I wanted to add a few more suggestions for you to investigate. Please take a look at the Visual Resource Association Foundation's Cataloguing Cultural Objects
content standard, another open standard that might guide your practice. It can be implemented using several different data exchange standards, including VRA Core, as well as CDWA Lite.
You can find more information on the CCO standard here: http://cco.vrafoundation.org/index.php/
The standard is available here: http://cco.vrafoundation.org/index.php/toolkit/cco_pdf_version/
Or in book form (2006): http://cco.vrafoundation.org/index.php/about/news_events_entry/258
Categories for the Description of Works of Art (CDWA) is a metadata standard, described by JISC as defining:
...categories for use in describing and accessing information about
art, architecture or cultural objects, along with any related images.
It includes more than 500 categories or sub-categories, thirty-six of
which are identified as 'core'. In addition to the full standard, there
is also CDWA Lite, a simplified version, encoded as XML and compatible
with OAI-PMH. CDWA is closely related to the content standard
Cataloguing Cultural Objects (CCO), which provides guidelines on how
information should be entered into selected CDWA and VRA Core
Find a freely available online book on CDWA here: http://www.getty.edu/research/publications/electronic_publications/cdwa/index.html
CDWA Lite information here: http://www.getty.edu/research/publications/electronic_publications/cdwa/cdwalite.html
PDF of the CDWA Lite Schema specifications here: http://www.getty.edu/research/publications/electronic_publications/cdwa/cdwalite.pdf
Finally, in around 2010 CWDA Lite was harmonized with the museumdat schema, to create a new XML-based harvesting schema called Lightweight Information Describing Objects (LIDO). Find more information about LIDO here: http://network.icom.museum/cidoc/working-groups/data-harvesting-and-interchange/what-is-lido/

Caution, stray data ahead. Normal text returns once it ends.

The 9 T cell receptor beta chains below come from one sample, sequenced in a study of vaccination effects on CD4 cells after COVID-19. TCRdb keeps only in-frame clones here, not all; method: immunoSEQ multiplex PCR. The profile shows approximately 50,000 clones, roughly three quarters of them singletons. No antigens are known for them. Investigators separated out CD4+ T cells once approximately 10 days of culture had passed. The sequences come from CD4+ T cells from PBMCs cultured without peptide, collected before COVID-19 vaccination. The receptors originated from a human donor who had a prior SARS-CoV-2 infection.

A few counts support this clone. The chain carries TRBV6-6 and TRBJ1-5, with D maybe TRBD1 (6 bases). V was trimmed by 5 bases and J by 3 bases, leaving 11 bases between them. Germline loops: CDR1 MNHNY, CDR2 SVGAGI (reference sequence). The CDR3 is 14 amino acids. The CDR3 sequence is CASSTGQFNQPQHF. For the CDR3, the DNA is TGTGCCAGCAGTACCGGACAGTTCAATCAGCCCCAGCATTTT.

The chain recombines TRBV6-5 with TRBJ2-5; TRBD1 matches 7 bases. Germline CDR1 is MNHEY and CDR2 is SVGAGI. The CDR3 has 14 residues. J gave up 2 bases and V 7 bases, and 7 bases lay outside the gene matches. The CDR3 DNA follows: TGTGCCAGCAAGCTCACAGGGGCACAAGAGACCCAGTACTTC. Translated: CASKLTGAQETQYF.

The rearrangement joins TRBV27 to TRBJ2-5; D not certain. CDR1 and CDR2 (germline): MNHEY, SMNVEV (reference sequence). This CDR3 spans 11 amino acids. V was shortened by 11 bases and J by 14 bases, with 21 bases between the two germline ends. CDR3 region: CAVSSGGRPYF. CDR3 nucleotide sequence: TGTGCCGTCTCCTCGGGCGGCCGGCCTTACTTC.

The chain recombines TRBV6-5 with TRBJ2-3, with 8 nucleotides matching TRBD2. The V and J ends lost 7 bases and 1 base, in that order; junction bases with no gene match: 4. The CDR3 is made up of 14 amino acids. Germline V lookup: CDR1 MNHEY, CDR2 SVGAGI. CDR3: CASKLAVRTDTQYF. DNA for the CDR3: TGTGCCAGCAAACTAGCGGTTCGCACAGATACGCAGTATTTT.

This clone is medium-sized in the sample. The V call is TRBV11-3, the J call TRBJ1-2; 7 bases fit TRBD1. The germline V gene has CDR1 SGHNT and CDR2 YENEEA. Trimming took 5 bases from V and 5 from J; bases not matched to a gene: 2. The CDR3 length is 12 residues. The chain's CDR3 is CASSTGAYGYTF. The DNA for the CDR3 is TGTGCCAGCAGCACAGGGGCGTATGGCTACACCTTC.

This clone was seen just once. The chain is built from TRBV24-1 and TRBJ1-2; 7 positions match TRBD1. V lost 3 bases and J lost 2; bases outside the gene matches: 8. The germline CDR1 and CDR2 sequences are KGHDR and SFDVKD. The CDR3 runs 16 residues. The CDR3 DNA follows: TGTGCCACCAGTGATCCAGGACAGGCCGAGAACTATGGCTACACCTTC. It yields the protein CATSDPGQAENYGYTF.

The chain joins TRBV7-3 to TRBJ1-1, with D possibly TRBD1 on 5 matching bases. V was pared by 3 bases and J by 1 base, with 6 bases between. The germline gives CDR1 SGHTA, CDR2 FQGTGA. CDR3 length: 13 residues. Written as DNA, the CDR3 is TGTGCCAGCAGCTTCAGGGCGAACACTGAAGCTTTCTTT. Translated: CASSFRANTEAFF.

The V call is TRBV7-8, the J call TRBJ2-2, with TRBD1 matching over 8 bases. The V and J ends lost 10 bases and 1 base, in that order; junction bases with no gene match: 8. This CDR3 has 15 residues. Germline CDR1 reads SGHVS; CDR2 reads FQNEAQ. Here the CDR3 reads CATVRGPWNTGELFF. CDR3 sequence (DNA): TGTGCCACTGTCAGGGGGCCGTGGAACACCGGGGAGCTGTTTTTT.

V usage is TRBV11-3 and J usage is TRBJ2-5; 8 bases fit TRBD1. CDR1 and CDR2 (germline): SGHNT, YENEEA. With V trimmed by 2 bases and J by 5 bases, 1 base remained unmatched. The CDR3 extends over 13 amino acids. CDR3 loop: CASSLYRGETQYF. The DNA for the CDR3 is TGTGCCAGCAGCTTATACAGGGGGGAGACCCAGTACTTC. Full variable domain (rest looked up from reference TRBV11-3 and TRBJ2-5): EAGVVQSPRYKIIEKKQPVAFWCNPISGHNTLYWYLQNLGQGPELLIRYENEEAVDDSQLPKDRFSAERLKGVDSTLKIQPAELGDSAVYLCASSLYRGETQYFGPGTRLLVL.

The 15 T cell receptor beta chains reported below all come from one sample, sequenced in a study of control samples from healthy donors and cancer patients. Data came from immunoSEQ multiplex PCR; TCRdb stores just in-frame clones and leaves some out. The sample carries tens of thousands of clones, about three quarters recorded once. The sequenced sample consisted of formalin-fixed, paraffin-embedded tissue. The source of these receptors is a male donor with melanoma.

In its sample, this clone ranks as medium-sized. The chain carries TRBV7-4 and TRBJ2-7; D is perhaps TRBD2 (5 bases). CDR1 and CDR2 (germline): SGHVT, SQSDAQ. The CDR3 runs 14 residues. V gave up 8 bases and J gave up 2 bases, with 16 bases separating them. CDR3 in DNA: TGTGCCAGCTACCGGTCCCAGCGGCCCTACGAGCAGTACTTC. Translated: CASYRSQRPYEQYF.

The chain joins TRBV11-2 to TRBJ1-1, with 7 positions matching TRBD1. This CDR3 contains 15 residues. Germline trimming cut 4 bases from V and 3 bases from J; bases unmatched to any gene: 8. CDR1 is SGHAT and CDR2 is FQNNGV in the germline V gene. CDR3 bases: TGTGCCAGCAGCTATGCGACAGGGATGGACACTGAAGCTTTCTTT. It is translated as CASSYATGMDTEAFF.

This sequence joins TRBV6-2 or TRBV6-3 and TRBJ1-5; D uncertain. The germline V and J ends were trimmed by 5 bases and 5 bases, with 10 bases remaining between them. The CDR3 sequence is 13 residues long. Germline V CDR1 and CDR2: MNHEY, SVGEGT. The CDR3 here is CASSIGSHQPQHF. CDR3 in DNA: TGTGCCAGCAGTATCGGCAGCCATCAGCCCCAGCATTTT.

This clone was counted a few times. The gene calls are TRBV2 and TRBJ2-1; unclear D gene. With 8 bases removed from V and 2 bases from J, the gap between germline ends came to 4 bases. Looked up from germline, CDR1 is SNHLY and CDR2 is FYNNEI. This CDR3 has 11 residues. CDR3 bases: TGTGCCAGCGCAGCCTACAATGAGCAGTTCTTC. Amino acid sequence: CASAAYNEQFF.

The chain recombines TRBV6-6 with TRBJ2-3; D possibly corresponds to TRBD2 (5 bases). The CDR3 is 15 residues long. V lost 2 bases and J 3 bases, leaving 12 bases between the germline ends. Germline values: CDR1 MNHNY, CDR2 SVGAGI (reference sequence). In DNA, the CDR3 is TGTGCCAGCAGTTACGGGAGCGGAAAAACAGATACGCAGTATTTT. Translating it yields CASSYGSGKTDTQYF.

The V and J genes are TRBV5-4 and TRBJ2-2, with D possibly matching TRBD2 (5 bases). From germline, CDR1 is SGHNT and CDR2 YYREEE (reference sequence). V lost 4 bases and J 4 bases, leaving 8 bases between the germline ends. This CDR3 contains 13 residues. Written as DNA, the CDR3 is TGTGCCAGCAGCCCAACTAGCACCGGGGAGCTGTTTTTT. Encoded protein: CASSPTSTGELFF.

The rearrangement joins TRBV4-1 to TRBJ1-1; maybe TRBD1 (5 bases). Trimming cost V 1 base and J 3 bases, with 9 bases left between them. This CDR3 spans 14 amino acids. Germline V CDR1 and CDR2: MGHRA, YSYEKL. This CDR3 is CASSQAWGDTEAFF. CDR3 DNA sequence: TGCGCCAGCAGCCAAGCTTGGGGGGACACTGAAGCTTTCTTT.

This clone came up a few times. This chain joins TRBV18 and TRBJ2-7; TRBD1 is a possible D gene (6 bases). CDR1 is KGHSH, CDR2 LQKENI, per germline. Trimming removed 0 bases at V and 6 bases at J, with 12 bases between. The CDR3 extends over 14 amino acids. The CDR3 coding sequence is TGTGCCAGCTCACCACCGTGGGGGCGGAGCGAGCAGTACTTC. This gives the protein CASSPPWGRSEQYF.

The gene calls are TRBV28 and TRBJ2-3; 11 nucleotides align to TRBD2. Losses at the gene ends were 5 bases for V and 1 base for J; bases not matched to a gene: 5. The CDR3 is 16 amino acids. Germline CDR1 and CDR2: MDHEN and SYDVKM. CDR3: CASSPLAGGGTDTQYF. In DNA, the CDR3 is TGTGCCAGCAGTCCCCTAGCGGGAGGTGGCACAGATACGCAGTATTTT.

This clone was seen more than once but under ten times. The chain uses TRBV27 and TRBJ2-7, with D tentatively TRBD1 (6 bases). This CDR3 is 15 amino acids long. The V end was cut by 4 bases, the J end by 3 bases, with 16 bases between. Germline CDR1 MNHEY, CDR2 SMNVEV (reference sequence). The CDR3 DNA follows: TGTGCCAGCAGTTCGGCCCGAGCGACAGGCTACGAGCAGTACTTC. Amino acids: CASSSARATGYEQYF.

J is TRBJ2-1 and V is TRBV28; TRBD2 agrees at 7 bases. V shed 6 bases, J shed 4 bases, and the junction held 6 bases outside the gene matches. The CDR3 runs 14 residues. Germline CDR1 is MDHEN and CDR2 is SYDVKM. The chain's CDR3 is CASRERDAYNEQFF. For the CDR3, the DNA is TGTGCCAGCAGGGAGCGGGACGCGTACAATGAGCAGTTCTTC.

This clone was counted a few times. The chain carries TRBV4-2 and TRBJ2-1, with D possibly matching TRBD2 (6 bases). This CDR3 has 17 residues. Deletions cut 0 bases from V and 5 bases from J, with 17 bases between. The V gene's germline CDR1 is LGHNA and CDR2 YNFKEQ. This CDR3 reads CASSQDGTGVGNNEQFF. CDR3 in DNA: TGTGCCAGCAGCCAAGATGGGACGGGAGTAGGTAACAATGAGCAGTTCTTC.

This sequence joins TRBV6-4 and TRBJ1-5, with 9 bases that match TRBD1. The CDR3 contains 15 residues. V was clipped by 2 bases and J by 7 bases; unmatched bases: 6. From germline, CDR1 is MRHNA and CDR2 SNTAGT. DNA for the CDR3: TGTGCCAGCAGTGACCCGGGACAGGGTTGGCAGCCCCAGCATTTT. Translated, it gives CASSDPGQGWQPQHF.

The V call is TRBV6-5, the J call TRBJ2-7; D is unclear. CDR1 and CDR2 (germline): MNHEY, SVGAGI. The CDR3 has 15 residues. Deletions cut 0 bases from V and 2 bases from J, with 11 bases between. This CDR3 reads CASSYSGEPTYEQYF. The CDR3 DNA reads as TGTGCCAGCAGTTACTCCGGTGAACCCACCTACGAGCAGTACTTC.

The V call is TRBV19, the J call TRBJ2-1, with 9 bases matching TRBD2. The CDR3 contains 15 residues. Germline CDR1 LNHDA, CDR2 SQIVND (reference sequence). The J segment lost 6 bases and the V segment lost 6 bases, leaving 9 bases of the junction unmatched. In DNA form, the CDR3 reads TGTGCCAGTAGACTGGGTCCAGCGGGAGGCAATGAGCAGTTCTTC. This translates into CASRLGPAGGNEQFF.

As you can see, there are significant alternatives to SPECTRUM out there, that will ultimately make your data more exchangeable - and future-proof, since the specifications are open. First establish your chosen content standard, and then what metadata standard you would like to use to support this.
If your museum has even small budget for software acquisition to support this, I will put the following out there - Artefactual Systems
, working on an open-source and community based business model, aims to work with our community members by implementing development contracts for AtoM that benefit the entire community. One option for your institution, instead of purchasing an off-the-shelf solution or trying to force museum data into an ISAD(G) template in AtoM, would be to approach us off-list (via in...@artefactual.com
) about the possibility of developing a template to support one of these content standards, and/or the ability to import/export in your chosen metadata exchange format. This can be accomplished by partnering with other institutions who are interested in the same goal, reducing development cost burdens for all - and once it is developed, as an open-source application it will be freely available to other institutions (who then contribute to its improvement), and we carry forward all the maintenance in our future versions.
Another great part of open-source software is that you can always arrange for your institution to undertake this work yourself: all our code is publicly available and free to examine, use, modify, improve, and distribute. Our github repository is available here: https://github.com/artefactual/atom
and we maintain a developer's user forum for more technical questions here: https://groups.google.com/forum/?hl=en&fromgroups=#!forum/qubit-dev
Whatever method you choose for moving forward, please feel free to post us an update here in the future.